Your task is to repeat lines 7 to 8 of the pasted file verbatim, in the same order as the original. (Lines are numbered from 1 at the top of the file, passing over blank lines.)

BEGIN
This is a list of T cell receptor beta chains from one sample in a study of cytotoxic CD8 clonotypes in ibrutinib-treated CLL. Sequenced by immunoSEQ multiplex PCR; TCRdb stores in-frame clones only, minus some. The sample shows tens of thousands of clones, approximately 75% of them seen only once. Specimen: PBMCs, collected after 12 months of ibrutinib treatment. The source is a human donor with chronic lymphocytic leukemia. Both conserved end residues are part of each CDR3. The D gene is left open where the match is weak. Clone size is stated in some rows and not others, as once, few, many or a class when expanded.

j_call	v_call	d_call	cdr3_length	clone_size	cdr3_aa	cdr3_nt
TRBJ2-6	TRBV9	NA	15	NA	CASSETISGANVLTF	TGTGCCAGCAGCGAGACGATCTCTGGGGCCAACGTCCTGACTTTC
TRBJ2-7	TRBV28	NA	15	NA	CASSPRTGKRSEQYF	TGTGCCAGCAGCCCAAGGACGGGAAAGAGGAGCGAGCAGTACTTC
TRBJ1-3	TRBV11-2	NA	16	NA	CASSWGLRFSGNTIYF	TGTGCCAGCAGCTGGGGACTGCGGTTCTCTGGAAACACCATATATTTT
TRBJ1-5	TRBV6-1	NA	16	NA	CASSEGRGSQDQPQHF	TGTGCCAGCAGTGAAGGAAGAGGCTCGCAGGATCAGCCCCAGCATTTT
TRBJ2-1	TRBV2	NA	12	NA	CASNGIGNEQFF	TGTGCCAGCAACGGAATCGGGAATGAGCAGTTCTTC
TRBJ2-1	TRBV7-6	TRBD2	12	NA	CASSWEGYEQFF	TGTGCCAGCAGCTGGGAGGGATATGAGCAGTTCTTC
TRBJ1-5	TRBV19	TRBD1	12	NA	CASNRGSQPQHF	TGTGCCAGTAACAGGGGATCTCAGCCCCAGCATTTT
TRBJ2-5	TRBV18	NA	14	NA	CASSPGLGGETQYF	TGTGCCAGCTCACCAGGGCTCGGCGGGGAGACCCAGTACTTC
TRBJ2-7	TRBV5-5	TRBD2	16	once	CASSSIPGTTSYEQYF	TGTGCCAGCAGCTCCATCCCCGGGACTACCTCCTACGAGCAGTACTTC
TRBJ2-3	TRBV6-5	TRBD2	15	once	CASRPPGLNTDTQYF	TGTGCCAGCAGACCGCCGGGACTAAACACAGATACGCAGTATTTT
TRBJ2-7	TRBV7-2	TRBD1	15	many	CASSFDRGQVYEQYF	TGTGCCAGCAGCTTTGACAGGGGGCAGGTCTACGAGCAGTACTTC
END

TRBJ2-1	TRBV2	NA	12	NA	CASNGIGNEQFF	TGTGCCAGCAACGGAATCGGGAATGAGCAGTTCTTC
TRBJ2-1	TRBV7-6	TRBD2	12	NA	CASSWEGYEQFF	TGTGCCAGCAGCTGGGAGGGATATGAGCAGTTCTTC